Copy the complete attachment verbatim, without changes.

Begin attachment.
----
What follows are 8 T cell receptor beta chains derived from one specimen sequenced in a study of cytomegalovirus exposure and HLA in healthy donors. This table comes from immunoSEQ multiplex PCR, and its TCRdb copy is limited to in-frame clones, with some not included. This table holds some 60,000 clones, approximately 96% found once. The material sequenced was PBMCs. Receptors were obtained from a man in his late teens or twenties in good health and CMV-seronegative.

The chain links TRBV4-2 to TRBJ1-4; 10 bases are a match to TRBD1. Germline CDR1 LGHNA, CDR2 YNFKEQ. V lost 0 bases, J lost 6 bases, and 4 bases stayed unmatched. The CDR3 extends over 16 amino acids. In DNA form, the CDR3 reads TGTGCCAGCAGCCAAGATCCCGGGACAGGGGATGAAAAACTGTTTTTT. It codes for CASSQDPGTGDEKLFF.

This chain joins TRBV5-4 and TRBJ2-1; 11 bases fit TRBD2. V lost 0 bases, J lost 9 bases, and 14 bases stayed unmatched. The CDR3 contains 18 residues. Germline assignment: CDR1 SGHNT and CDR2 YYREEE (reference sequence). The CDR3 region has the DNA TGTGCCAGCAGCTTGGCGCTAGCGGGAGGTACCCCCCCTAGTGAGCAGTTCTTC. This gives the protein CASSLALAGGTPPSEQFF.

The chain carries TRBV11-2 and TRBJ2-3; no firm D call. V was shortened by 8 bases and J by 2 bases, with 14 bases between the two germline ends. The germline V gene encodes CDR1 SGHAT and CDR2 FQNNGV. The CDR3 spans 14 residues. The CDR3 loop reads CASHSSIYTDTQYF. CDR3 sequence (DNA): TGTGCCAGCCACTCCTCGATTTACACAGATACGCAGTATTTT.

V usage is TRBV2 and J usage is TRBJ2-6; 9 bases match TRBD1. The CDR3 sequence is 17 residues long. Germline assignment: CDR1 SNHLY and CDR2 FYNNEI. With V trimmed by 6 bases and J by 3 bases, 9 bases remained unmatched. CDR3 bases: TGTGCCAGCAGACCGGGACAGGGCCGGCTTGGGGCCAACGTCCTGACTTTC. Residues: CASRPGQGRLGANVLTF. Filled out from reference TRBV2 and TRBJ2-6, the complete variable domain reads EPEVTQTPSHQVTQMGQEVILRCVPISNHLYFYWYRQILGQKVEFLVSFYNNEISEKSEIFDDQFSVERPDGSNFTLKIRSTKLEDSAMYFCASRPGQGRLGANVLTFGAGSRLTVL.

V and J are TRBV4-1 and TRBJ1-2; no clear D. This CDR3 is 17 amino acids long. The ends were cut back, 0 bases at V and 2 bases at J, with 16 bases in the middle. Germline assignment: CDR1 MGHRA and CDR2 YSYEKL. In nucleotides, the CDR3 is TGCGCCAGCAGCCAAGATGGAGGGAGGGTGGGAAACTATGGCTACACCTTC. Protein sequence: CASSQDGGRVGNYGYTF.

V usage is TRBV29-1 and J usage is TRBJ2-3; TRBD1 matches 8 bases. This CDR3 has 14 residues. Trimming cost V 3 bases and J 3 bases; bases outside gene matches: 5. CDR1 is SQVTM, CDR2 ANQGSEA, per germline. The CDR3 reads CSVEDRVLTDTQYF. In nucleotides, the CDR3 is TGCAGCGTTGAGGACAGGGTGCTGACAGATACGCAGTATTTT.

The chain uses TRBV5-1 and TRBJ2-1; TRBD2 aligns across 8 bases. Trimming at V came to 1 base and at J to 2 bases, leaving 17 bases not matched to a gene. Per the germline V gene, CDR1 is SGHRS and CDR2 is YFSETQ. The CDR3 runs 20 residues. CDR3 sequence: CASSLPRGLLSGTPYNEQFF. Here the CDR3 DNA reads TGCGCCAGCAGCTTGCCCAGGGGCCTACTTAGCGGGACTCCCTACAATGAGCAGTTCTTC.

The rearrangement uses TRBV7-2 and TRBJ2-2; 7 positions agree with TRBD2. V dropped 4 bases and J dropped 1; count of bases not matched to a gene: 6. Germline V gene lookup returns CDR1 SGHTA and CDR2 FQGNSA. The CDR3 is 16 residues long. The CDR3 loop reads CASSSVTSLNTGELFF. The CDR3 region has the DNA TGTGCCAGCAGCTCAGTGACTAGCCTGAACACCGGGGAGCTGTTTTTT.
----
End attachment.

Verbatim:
What follows are 8 T cell receptor beta chains derived from one specimen sequenced in a study of cytomegalovirus exposure and HLA in healthy donors. This table comes from immunoSEQ multiplex PCR, and its TCRdb copy is limited to in-frame clones, with some not included. This table holds some 60,000 clones, approximately 96% found once. The material sequenced was PBMCs. Receptors were obtained from a man in his late teens or twenties in good health and CMV-seronegative.

The chain links TRBV4-2 to TRBJ1-4; 10 bases are a match to TRBD1. Germline CDR1 LGHNA, CDR2 YNFKEQ. V lost 0 bases, J lost 6 bases, and 4 bases stayed unmatched. The CDR3 extends over 16 amino acids. In DNA form, the CDR3 reads TGTGCCAGCAGCCAAGATCCCGGGACAGGGGATGAAAAACTGTTTTTT. It codes for CASSQDPGTGDEKLFF.

This chain joins TRBV5-4 and TRBJ2-1; 11 bases fit TRBD2. V lost 0 bases, J lost 9 bases, and 14 bases stayed unmatched. The CDR3 contains 18 residues. Germline assignment: CDR1 SGHNT and CDR2 YYREEE (reference sequence). The CDR3 region has the DNA TGTGCCAGCAGCTTGGCGCTAGCGGGAGGTACCCCCCCTAGTGAGCAGTTCTTC. This gives the protein CASSLALAGGTPPSEQFF.

The chain carries TRBV11-2 and TRBJ2-3; no firm D call. V was shortened by 8 bases and J by 2 bases, with 14 bases between the two germline ends. The germline V gene encodes CDR1 SGHAT and CDR2 FQNNGV. The CDR3 spans 14 residues. The CDR3 loop reads CASHSSIYTDTQYF. CDR3 sequence (DNA): TGTGCCAGCCACTCCTCGATTTACACAGATACGCAGTATTTT.

V usage is TRBV2 and J usage is TRBJ2-6; 9 bases match TRBD1. The CDR3 sequence is 17 residues long. Germline assignment: CDR1 SNHLY and CDR2 FYNNEI. With V trimmed by 6 bases and J by 3 bases, 9 bases remained unmatched. CDR3 bases: TGTGCCAGCAGACCGGGACAGGGCCGGCTTGGGGCCAACGTCCTGACTTTC. Residues: CASRPGQGRLGANVLTF. Filled out from reference TRBV2 and TRBJ2-6, the complete variable domain reads EPEVTQTPSHQVTQMGQEVILRCVPISNHLYFYWYRQILGQKVEFLVSFYNNEISEKSEIFDDQFSVERPDGSNFTLKIRSTKLEDSAMYFCASRPGQGRLGANVLTFGAGSRLTVL.

V and J are TRBV4-1 and TRBJ1-2; no clear D. This CDR3 is 17 amino acids long. The ends were cut back, 0 bases at V and 2 bases at J, with 16 bases in the middle. Germline assignment: CDR1 MGHRA and CDR2 YSYEKL. In nucleotides, the CDR3 is TGCGCCAGCAGCCAAGATGGAGGGAGGGTGGGAAACTATGGCTACACCTTC. Protein sequence: CASSQDGGRVGNYGYTF.

V usage is TRBV29-1 and J usage is TRBJ2-3; TRBD1 matches 8 bases. This CDR3 has 14 residues. Trimming cost V 3 bases and J 3 bases; bases outside gene matches: 5. CDR1 is SQVTM, CDR2 ANQGSEA, per germline. The CDR3 reads CSVEDRVLTDTQYF. In nucleotides, the CDR3 is TGCAGCGTTGAGGACAGGGTGCTGACAGATACGCAGTATTTT.

The chain uses TRBV5-1 and TRBJ2-1; TRBD2 aligns across 8 bases. Trimming at V came to 1 base and at J to 2 bases, leaving 17 bases not matched to a gene. Per the germline V gene, CDR1 is SGHRS and CDR2 is YFSETQ. The CDR3 runs 20 residues. CDR3 sequence: CASSLPRGLLSGTPYNEQFF. Here the CDR3 DNA reads TGCGCCAGCAGCTTGCCCAGGGGCCTACTTAGCGGGACTCCCTACAATGAGCAGTTCTTC.

The rearrangement uses TRBV7-2 and TRBJ2-2; 7 positions agree with TRBD2. V dropped 4 bases and J dropped 1; count of bases not matched to a gene: 6. Germline V gene lookup returns CDR1 SGHTA and CDR2 FQGNSA. The CDR3 is 16 residues long. The CDR3 loop reads CASSSVTSLNTGELFF. The CDR3 region has the DNA TGTGCCAGCAGCTCAGTGACTAGCCTGAACACCGGGGAGCTGTTTTTT.